Recently, while reading through the famous love chapter in Corinthians, I realized that, because of the familiarity of the words, they were simply washing over me without meaning. I decided to take each verse and think about what it would look like for me to live out the words. What follows is the result of those reflections. It is not meant to be a paraphrase or even a commentary; it is a personal reaction and something God is challenging me with. I had a chance to share these ideas at our field conference, and many asked me for my notes afterwards, so I decided to post it here. I hope that these ideas challenge you to think about what love means in your own life.
This is how important love is:
If I could speak Nahuatl perfectly and could rattle off 24 syllable verbs without missing a beat and spit out tongue twisters like “tishkitskiliski” and could impress my language helper with my quick mind and good ear, but don’t love her, then I sound like someone smacking their gum or running their fingers down the chalkboard. It would be better if I shut up.
If I had the kind of insight that comes from God and could understand the profound mysteries of the faith, and didn’t have love, then that impressive wisdom counts for nothing.
If I had enough faith to tell the people of Las Moras that God is the one who sends the rain, during the worst drought in years, and if I were bold enough to tell the woman whose hand I’m holding—who I’m pretty sure is going to die—that God is able to heal her…if my faith were that impressive, but I didn’t love the one whose hand I was holding that makes my words worth zero. That makes me nothing.
If I were generous enough to give the loaf of bread I just pulled out of the oven to some kids who came to visit, but didn’t love them as I passed out slices, that’s worthless. Or, even harder still, if I were generous enough to give five hours of my time to help my neighbor enjarre her house, but didn’t love her as I worked, then I’m no better off that if I had shut the door in her face or hoarded up my stuff in silos like the rich man.
If I had no thought for myself, and were willing die a truck accident on the side of a mountain road, or a shower of balazos from a drunk guy near our house, or a narco transaction gone wrong…all for the sake of the gospel, but don’t love the people needing the gospel, then my death would be pointless.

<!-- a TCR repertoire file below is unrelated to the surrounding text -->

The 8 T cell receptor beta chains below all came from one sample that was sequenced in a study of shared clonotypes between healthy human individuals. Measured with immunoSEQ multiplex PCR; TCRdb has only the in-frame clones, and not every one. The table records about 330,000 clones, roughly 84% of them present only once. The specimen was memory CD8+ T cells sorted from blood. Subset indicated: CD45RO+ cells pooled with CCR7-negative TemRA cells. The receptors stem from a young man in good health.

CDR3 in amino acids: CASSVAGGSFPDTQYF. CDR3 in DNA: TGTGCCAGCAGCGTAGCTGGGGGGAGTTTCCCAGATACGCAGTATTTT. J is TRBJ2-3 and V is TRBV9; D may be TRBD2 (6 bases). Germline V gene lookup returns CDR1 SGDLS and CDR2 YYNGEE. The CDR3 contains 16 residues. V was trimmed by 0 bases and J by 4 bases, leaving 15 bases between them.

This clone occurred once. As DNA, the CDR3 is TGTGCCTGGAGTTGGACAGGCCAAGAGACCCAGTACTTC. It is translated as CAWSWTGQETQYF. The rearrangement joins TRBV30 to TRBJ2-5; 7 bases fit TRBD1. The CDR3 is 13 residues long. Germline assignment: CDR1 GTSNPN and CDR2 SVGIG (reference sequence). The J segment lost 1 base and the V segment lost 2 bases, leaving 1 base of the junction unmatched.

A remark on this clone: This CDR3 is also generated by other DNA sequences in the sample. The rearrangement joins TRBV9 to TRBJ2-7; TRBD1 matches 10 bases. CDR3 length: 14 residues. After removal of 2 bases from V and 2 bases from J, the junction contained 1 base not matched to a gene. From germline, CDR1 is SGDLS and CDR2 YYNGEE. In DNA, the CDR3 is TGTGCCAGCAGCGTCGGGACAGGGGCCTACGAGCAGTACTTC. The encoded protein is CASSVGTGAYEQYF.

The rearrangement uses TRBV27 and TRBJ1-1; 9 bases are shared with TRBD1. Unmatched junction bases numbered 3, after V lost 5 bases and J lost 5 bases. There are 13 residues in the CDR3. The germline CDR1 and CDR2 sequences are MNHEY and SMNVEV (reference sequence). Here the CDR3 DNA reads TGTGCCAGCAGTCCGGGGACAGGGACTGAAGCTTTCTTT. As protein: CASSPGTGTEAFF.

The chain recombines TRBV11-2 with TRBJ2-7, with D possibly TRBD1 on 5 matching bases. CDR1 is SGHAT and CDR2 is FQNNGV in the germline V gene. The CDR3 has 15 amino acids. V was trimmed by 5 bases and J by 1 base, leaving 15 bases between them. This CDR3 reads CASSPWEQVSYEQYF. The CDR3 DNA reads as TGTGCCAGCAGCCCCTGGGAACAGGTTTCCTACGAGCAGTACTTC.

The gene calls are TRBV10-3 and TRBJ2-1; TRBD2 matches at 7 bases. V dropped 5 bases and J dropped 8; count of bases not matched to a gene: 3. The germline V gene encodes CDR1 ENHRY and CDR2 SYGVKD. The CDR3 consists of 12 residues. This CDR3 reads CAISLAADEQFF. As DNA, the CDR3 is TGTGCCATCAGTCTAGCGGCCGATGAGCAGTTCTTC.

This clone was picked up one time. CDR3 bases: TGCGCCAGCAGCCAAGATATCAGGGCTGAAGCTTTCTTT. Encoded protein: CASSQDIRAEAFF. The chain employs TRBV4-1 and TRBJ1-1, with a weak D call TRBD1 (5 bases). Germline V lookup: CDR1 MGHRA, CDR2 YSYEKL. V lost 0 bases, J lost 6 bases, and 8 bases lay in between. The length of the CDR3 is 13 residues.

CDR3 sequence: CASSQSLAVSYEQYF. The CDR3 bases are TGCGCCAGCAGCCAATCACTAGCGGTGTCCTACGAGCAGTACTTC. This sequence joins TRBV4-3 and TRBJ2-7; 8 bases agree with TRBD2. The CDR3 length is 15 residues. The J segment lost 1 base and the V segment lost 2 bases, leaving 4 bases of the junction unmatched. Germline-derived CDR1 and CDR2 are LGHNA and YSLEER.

That’s how important love is. Now, let me give you some examples of what love is like:
Love is happy to see the fourth visitor at the gate, even before coffee. Love is happy to see the seventh visitor, who came right during lunch. And the seventeenth, who came right during dinner. Love certainly would not huff in exasperation at the same person coming back three times in a row, each time forgetting one little favor to ask. After all, love is patient.
Love doesn’t laugh inwardly at people who are socially awkward and love certainly does not make jokes about them to their friends. Love is not a jerk. Love is kind.
Love isn’t envious when co-workers have better support, or cooler toys, or more interested churches. It isn’t petty enough to be upset when someone tested higher on a language evaluation. Love remembers that we are all siblings and that their victories are a victory for my family. Love is not jealous.
Love does not have a high opinion of itself. It does not consider any job beneath it, not even dishes. Love doesn’t allow me to consider myself so indispensable to the team that I would worry about how they would carry on without me. If I think I am necessary, then I do not understand the source of my strength. Love would never act that way, because love is not arrogant and it does not brag.
Love doesn’t let sarcasm take cheap shots. It doesn’t vent about co-workers to others. It does not roll their eyes at their mom, even as a grown up child. After all, these things are not flattering to those who bear the name of Christ. And love is not unbecoming.